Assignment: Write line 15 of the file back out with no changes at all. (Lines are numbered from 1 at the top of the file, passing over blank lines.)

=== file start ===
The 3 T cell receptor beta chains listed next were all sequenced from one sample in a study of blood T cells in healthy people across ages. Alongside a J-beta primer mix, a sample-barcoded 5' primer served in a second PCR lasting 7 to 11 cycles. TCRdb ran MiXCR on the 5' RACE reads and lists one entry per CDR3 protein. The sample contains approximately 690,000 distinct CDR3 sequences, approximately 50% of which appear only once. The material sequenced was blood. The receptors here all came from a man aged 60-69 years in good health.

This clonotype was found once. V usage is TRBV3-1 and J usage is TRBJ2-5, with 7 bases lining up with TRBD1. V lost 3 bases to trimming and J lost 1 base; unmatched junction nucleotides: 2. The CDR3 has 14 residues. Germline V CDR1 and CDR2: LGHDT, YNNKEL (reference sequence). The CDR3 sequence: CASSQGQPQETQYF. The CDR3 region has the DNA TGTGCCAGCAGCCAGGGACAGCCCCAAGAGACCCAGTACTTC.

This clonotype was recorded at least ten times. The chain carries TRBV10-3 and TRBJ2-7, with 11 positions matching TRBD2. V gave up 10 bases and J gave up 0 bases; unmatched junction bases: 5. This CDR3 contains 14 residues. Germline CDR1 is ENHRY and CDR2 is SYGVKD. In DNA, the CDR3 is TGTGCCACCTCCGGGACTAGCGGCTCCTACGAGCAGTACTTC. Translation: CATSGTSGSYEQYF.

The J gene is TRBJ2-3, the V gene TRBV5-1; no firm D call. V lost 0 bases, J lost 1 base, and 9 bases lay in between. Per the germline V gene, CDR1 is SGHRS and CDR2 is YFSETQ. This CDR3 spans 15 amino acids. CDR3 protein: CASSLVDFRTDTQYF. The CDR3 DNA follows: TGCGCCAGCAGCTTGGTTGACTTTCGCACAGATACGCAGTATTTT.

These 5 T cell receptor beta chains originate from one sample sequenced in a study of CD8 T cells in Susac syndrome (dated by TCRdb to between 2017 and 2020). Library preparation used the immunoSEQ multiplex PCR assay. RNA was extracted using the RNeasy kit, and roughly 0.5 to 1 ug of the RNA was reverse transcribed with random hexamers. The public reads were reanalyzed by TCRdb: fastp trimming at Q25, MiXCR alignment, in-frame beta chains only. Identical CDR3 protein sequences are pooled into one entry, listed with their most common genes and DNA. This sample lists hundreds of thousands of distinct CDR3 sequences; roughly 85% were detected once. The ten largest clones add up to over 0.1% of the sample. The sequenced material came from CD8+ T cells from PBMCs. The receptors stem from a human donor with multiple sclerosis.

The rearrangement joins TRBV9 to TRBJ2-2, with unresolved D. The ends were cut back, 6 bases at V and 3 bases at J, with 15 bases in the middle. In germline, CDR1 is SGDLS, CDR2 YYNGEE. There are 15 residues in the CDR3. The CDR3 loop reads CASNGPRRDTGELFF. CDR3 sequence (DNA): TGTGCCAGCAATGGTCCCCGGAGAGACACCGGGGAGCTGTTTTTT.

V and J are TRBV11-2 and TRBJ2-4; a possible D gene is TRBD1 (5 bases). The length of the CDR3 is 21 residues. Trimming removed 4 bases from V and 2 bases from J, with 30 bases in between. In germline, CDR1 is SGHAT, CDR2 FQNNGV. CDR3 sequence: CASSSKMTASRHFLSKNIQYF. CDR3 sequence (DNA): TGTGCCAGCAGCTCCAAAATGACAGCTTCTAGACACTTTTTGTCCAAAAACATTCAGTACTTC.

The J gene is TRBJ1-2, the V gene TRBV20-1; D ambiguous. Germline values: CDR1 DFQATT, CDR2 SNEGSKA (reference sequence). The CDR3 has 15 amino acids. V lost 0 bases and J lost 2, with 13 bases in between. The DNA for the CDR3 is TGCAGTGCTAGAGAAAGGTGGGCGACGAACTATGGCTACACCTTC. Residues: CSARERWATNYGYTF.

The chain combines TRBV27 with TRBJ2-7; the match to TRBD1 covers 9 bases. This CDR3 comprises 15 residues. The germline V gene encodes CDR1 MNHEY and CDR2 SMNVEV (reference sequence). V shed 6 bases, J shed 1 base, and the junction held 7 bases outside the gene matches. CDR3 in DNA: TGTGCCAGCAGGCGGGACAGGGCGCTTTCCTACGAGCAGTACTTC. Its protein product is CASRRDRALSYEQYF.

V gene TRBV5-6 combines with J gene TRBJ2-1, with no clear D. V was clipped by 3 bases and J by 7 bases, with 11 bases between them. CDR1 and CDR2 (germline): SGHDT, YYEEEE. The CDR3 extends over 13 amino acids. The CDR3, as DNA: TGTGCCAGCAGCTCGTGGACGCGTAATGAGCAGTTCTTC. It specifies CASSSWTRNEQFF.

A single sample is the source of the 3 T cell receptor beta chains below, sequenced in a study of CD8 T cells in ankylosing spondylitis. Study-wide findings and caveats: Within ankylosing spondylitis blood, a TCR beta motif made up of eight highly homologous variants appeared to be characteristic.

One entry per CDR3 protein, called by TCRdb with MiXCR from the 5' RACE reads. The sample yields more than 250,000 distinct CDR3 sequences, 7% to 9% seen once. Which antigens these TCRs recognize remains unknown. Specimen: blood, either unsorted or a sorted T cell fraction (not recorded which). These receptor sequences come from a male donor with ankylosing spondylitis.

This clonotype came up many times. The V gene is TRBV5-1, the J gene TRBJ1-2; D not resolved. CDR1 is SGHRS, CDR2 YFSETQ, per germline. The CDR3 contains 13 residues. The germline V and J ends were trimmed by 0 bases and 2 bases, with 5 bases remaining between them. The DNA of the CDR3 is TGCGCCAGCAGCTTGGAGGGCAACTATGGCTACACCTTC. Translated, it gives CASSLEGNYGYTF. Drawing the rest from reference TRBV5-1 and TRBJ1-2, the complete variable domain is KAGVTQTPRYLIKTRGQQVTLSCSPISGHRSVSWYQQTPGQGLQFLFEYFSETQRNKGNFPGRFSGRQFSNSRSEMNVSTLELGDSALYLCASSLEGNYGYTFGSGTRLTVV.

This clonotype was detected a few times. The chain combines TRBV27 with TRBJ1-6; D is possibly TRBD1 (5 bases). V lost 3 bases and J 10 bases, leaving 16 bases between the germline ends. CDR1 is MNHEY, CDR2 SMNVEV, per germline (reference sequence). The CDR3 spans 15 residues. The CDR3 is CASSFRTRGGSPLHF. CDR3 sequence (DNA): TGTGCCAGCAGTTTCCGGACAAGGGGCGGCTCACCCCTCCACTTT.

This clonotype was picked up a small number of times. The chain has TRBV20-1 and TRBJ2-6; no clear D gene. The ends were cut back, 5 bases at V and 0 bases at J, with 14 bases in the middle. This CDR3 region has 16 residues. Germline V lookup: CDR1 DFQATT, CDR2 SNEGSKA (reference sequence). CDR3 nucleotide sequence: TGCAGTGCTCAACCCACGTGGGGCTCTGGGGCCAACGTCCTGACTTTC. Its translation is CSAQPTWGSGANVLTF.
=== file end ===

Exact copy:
This clonotype was picked up a small number of times. The chain has TRBV20-1 and TRBJ2-6; no clear D gene. The ends were cut back, 5 bases at V and 0 bases at J, with 14 bases in the middle. This CDR3 region has 16 residues. Germline V lookup: CDR1 DFQATT, CDR2 SNEGSKA (reference sequence). CDR3 nucleotide sequence: TGCAGTGCTCAACCCACGTGGGGCTCTGGGGCCAACGTCCTGACTTTC. Its translation is CSAQPTWGSGANVLTF.